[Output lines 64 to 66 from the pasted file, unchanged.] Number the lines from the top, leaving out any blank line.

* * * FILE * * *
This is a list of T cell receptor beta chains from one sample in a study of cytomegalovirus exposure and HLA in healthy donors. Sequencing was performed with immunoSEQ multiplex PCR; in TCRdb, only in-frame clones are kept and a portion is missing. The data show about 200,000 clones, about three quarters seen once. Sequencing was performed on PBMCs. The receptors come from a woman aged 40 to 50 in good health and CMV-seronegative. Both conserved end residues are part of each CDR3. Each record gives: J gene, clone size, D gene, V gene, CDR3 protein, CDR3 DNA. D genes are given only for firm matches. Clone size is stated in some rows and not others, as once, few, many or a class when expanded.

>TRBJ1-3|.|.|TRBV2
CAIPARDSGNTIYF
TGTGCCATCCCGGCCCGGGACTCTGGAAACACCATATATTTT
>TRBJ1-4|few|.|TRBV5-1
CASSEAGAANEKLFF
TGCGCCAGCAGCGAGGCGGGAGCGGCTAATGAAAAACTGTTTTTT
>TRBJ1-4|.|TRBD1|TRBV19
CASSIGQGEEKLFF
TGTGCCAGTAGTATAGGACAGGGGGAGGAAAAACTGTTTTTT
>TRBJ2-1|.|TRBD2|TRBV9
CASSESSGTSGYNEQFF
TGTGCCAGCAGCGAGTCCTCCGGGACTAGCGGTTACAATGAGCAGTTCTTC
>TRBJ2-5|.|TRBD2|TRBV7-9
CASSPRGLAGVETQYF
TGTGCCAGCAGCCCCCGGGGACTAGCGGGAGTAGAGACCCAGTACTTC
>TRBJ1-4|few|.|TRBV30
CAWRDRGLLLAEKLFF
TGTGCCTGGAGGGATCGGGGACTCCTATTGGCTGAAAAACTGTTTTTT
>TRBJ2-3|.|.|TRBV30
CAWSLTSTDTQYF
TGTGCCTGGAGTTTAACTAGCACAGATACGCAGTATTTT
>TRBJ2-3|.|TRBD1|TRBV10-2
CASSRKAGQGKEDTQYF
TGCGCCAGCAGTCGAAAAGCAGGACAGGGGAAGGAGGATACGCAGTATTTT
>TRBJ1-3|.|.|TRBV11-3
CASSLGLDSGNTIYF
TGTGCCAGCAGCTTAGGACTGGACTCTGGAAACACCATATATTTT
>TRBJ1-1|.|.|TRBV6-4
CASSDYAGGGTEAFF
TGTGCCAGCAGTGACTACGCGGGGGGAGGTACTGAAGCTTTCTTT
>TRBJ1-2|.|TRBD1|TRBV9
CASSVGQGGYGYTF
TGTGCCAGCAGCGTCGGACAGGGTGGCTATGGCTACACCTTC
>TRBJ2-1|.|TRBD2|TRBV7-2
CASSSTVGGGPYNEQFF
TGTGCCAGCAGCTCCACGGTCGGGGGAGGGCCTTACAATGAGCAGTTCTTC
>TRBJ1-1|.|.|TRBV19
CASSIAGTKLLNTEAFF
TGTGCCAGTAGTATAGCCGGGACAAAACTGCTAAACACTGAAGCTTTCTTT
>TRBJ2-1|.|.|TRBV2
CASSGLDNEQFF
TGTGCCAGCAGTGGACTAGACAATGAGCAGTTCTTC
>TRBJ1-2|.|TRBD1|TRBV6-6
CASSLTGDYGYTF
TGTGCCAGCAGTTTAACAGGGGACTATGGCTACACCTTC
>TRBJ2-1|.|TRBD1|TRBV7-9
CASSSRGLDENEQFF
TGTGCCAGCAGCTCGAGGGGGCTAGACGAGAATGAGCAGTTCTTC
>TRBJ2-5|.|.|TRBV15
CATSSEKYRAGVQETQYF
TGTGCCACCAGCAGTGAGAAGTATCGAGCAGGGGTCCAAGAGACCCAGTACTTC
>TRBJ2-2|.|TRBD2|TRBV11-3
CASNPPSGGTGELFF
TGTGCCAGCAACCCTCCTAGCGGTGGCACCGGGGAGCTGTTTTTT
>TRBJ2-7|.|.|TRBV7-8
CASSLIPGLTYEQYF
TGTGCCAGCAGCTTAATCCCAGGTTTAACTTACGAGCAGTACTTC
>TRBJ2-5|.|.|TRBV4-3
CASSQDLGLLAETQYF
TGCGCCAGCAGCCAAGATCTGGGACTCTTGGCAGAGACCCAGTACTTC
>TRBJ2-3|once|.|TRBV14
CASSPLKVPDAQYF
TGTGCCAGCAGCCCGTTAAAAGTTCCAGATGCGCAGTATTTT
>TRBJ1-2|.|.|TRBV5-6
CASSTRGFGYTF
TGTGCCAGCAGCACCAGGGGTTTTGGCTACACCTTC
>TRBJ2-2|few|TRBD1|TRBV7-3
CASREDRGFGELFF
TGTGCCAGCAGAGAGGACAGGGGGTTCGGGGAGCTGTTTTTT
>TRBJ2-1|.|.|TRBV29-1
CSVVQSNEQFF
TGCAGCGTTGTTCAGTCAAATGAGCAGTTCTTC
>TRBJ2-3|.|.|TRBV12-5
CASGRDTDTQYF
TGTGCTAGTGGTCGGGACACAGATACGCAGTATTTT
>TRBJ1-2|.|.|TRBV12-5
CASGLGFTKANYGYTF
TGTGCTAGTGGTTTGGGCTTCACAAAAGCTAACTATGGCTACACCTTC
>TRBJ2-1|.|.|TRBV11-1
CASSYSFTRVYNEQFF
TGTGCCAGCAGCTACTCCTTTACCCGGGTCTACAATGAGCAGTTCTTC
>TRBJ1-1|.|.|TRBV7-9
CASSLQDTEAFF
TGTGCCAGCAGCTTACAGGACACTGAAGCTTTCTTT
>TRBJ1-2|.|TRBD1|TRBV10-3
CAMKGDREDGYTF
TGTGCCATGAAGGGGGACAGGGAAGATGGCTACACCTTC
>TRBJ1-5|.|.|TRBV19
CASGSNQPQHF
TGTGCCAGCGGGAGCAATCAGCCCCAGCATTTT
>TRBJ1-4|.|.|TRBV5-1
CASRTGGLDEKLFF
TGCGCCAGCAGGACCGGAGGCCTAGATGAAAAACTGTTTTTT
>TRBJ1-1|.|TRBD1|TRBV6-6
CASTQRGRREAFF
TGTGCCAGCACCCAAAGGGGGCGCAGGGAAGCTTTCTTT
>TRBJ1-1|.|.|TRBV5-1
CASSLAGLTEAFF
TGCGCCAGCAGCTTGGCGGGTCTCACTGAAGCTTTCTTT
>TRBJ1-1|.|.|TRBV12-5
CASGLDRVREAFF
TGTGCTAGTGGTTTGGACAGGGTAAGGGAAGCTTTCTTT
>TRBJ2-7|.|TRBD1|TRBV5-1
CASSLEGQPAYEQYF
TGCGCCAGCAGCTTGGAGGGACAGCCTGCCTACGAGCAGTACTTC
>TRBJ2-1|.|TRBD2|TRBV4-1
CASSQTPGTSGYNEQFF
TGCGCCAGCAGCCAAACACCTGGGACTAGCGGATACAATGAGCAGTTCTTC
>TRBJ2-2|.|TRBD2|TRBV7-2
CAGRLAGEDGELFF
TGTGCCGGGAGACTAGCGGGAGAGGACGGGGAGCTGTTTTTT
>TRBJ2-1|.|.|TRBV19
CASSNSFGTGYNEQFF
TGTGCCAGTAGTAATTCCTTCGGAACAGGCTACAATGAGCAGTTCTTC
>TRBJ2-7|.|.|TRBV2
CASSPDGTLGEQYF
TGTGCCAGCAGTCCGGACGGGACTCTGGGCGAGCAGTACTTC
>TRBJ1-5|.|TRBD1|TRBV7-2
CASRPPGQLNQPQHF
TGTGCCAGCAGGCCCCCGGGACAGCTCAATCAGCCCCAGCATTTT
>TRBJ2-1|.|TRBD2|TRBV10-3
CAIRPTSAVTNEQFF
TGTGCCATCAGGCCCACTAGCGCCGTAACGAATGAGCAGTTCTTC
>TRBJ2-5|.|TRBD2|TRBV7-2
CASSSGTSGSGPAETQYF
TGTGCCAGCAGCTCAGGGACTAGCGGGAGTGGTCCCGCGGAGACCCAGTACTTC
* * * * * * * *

TGTGCCAGCAGCCCGTTAAAAGTTCCAGATGCGCAGTATTTT
>TRBJ1-2|.|.|TRBV5-6
CASSTRGFGYTF